Why Don’t Woodpeckers Get Headaches?

I hear this question every now and then, often with a wink and a smile. The usual answer says that woodpeckers have spongy bones and thick muscles. They have a long tongue that wraps around inside their skull, a special adaptation to muffle their brain against all that pecking. One researcher even won a so-called Ig Noble prize for discovering that woodpeckers have a third eyelid, which apparently acts like a seat belt in a car crash.

Nobody really knows if the birds get headaches or not, but if they did, you’d expect woodpeckers to stop banging on trees, which clearly isn’t happening.

On Sunday, I discovered this White-headed Woodpecker excavating a nest cavity in a three-foot-high stump north of Burns, Oregon, and had a bit of a revelation as I watched it work. Maybe woodpeckers are more delicate than we think. Instead of scything through the wood, as one might expect, this bird was tapping daintily at the stump, often chipping away chunks no larger than a grain of sand. Instead of using brute force, it was gently prying its way into the wood.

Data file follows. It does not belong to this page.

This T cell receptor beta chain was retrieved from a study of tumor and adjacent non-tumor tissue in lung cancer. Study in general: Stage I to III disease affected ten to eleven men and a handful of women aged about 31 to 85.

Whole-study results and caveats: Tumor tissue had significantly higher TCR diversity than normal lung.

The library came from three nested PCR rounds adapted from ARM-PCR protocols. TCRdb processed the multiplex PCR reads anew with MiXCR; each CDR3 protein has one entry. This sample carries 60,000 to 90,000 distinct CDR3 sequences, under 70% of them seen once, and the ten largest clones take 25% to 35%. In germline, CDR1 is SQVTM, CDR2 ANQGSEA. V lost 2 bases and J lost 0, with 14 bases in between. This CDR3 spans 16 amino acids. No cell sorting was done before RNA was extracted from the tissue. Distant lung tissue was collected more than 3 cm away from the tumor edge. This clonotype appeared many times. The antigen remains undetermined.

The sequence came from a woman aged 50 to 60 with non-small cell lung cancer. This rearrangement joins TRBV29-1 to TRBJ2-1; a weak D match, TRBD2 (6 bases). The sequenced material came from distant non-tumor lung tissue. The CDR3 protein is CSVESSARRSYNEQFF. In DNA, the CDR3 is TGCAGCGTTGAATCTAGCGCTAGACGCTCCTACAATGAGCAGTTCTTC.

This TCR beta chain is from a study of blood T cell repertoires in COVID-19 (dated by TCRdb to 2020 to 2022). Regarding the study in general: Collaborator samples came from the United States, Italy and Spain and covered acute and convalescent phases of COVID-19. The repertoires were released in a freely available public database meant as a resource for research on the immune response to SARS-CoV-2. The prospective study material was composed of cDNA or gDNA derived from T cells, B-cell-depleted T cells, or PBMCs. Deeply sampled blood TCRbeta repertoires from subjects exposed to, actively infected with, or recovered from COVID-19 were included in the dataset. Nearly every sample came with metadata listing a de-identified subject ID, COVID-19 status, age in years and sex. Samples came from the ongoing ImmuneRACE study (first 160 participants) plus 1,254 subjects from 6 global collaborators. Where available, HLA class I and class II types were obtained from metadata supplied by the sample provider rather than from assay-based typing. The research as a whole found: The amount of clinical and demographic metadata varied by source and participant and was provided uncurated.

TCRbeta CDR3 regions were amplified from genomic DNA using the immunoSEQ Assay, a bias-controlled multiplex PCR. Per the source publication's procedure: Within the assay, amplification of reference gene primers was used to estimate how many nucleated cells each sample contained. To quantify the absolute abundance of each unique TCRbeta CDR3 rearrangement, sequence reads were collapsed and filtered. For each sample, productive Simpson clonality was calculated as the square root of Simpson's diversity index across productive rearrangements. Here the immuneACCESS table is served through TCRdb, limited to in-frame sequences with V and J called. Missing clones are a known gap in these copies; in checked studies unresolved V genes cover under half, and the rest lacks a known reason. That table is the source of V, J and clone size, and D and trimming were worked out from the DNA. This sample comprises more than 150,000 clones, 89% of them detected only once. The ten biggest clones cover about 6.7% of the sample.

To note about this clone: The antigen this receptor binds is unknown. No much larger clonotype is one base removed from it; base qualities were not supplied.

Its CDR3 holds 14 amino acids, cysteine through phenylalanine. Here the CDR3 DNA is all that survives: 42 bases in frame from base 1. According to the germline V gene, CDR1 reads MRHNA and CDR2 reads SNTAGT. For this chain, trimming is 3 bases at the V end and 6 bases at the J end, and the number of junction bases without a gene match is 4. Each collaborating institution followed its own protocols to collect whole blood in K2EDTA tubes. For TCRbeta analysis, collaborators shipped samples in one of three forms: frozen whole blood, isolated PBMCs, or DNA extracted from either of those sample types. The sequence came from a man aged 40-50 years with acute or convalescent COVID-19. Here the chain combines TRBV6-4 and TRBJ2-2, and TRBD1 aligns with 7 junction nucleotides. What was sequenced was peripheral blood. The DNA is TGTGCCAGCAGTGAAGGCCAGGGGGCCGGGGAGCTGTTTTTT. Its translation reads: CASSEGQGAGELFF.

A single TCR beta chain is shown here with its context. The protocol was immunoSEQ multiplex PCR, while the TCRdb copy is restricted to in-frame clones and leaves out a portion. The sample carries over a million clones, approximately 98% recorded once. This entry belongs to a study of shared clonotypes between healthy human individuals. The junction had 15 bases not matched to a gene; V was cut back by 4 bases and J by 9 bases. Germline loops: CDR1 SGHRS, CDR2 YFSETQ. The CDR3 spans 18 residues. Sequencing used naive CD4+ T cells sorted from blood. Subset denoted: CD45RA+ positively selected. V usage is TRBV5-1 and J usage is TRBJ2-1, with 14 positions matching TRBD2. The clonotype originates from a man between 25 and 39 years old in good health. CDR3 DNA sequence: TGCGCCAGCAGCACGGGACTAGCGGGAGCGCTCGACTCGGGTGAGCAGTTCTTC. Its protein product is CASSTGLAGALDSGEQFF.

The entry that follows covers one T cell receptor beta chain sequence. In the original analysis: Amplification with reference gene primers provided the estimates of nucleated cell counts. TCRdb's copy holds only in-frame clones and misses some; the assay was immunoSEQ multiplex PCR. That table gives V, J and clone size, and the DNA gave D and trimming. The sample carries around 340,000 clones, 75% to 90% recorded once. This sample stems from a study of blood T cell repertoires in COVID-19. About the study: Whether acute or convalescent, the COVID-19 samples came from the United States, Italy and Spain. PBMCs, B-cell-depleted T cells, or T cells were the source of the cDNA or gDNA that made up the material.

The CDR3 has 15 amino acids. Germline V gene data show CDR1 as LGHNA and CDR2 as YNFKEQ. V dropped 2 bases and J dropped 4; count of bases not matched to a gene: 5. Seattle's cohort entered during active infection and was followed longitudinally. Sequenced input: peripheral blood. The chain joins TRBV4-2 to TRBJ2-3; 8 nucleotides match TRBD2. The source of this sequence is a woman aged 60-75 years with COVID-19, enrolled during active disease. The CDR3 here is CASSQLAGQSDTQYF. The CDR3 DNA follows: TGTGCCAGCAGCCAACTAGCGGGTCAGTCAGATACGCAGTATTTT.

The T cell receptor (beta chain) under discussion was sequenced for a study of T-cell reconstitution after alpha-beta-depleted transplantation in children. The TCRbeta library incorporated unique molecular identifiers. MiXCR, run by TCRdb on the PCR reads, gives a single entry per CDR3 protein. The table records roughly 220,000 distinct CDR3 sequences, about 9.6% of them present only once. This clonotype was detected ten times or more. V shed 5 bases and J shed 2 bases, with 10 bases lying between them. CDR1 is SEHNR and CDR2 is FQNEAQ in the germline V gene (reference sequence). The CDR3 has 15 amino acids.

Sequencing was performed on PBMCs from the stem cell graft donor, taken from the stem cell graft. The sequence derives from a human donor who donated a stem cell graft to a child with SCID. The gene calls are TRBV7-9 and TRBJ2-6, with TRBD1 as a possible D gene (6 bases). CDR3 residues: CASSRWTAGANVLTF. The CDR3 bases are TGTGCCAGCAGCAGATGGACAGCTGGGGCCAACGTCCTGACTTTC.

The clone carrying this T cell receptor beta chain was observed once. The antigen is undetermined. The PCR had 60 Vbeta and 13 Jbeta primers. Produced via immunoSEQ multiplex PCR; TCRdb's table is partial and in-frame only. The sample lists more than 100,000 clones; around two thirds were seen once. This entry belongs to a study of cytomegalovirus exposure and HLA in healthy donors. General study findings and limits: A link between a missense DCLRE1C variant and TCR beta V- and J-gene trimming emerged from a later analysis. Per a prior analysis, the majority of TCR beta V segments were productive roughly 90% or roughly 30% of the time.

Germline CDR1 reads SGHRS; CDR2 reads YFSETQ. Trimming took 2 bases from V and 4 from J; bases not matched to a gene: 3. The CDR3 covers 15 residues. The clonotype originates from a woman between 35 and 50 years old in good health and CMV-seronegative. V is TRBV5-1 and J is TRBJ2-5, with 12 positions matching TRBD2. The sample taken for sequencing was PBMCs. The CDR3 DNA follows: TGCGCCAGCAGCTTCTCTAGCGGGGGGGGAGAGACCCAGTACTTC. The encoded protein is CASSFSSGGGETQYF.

It must be a lot of work to dig a hole without any sharp teeth. Maybe these birds should hire a beaver to do the heavy excavation.

Otherwise, I had a great trip to eastern Oregon this weekend. Sunshine and 80 degrees, felt like summer!

1 reply
  1. Patricia Keene
    Patricia Keene says:

    So pleased to see something from you, Noah, and written on my birthday, no less! Looking forward to your continued adventures!

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